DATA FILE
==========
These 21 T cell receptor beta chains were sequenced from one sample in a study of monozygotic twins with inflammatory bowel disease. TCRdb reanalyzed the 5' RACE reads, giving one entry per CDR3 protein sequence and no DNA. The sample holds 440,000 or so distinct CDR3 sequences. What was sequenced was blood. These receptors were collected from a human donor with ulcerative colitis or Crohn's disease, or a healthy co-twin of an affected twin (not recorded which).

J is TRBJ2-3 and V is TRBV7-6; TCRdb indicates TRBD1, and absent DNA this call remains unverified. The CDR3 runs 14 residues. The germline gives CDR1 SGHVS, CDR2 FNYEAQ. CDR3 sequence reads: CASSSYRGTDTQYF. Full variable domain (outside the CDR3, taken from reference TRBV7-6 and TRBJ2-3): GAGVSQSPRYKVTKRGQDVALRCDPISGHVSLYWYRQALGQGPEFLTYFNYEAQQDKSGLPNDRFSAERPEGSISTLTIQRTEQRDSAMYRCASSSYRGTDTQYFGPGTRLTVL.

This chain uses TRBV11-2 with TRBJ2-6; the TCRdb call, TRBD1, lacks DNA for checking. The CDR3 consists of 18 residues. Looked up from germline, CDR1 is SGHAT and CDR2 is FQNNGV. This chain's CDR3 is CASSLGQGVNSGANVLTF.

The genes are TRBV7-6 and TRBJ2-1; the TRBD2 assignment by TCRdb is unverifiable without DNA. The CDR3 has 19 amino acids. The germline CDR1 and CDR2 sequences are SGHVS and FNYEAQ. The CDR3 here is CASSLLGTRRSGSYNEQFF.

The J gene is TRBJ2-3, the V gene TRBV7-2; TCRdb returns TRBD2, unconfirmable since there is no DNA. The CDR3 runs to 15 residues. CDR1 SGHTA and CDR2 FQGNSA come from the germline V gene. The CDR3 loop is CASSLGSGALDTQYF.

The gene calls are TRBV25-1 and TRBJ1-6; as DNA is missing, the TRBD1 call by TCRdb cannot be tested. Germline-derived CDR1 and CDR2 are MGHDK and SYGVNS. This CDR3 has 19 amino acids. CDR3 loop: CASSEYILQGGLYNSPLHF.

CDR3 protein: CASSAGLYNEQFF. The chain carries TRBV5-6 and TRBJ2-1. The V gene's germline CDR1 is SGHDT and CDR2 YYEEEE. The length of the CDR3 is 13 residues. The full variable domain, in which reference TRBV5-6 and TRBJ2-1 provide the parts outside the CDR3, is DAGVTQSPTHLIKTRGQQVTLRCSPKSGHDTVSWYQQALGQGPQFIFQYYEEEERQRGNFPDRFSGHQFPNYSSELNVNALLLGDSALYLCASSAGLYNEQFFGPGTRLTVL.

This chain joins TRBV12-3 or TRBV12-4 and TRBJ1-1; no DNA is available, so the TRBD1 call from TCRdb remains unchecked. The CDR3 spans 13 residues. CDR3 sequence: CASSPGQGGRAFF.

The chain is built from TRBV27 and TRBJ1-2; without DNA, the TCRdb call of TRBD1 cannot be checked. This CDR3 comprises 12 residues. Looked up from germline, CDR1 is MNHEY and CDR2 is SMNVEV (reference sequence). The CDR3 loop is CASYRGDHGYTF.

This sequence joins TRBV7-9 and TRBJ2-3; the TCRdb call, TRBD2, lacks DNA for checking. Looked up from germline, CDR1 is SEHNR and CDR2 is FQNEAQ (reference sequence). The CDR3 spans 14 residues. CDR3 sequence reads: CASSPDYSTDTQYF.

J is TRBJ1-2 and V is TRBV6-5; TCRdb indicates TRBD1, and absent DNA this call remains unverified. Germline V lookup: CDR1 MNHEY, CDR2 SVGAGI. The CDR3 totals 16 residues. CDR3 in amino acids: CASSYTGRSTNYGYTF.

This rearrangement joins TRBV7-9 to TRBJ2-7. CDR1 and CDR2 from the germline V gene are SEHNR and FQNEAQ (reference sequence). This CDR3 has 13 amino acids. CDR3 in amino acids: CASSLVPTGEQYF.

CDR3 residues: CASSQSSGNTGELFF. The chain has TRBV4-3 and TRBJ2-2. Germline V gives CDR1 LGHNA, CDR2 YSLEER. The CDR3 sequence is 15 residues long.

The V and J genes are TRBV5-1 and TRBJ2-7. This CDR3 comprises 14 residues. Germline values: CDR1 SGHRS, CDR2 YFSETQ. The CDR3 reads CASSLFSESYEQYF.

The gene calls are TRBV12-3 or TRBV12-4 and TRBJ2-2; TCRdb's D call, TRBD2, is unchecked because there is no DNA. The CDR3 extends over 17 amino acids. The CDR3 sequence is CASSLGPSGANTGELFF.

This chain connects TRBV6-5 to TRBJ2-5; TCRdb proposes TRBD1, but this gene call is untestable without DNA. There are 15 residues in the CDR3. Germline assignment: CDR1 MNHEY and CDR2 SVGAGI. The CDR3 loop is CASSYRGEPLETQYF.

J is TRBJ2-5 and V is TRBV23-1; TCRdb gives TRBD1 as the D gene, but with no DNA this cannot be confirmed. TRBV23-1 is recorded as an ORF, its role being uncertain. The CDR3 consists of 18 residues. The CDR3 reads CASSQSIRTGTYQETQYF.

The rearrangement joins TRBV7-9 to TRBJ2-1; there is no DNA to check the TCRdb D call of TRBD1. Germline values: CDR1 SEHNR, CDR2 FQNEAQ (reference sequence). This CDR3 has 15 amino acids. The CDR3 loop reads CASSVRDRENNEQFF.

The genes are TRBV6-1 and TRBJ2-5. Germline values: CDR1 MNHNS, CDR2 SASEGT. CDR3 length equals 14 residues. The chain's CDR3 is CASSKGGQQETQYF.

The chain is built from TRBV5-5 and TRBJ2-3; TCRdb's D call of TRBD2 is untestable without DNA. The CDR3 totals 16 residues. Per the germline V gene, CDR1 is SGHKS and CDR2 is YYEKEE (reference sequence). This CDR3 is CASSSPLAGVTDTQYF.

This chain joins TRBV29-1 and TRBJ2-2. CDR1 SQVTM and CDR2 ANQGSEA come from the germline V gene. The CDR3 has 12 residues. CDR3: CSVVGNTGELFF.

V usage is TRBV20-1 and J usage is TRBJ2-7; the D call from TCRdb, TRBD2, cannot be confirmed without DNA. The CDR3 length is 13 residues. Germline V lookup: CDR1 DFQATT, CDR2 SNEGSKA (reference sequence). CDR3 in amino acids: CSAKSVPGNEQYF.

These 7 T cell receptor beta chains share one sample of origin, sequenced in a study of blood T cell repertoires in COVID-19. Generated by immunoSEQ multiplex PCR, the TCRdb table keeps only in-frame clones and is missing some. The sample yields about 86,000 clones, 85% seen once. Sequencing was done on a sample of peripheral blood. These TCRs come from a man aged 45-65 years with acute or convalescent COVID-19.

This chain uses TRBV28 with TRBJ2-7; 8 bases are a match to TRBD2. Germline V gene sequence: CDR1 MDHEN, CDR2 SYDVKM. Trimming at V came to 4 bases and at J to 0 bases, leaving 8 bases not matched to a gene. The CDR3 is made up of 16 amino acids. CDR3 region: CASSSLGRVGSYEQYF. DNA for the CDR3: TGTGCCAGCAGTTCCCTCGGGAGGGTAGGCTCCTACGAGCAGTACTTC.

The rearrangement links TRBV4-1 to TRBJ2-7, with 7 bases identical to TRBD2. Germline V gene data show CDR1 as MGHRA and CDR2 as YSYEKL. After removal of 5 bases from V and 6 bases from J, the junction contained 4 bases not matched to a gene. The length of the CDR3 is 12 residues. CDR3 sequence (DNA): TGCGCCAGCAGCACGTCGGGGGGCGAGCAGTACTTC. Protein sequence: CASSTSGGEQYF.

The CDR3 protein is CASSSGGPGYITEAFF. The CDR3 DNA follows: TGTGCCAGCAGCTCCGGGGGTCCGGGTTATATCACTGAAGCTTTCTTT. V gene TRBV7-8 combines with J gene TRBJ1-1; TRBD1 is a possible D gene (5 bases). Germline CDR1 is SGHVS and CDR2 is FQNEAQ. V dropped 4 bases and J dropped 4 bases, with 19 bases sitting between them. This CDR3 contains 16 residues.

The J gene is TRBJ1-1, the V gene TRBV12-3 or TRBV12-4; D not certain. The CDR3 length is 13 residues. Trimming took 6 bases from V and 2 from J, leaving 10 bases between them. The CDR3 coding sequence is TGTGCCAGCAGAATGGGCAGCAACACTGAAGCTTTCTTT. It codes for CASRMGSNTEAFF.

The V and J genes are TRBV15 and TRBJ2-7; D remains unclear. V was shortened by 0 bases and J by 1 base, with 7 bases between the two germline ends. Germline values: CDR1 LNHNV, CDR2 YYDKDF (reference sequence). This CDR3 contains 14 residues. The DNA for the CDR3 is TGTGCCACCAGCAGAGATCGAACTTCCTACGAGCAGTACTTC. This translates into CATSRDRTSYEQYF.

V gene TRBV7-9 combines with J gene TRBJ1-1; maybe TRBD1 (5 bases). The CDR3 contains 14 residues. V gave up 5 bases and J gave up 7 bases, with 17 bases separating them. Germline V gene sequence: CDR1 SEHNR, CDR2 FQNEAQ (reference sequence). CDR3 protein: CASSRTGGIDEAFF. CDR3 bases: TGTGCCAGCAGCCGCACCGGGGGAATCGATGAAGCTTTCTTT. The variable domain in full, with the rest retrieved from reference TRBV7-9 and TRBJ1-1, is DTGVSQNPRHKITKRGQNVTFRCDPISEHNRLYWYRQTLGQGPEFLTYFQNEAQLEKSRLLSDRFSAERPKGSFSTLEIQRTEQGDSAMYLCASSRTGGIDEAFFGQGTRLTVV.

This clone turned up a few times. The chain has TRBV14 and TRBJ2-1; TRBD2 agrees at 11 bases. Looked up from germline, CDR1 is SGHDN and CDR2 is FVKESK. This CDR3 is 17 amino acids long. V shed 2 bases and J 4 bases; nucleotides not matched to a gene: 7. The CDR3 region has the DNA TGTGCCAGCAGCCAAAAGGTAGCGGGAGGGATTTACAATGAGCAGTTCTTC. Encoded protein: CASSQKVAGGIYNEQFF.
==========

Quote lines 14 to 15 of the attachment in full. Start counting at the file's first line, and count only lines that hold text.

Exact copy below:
The V and J genes are TRBV5-1 and TRBJ2-7. This CDR3 comprises 14 residues. Germline values: CDR1 SGHRS, CDR2 YFSETQ. The CDR3 reads CASSLFSESYEQYF.

The gene calls are TRBV12-3 or TRBV12-4 and TRBJ2-2; TCRdb's D call, TRBD2, is unchecked because there is no DNA. The CDR3 extends over 17 amino acids. The CDR3 sequence is CASSLGPSGANTGELFF.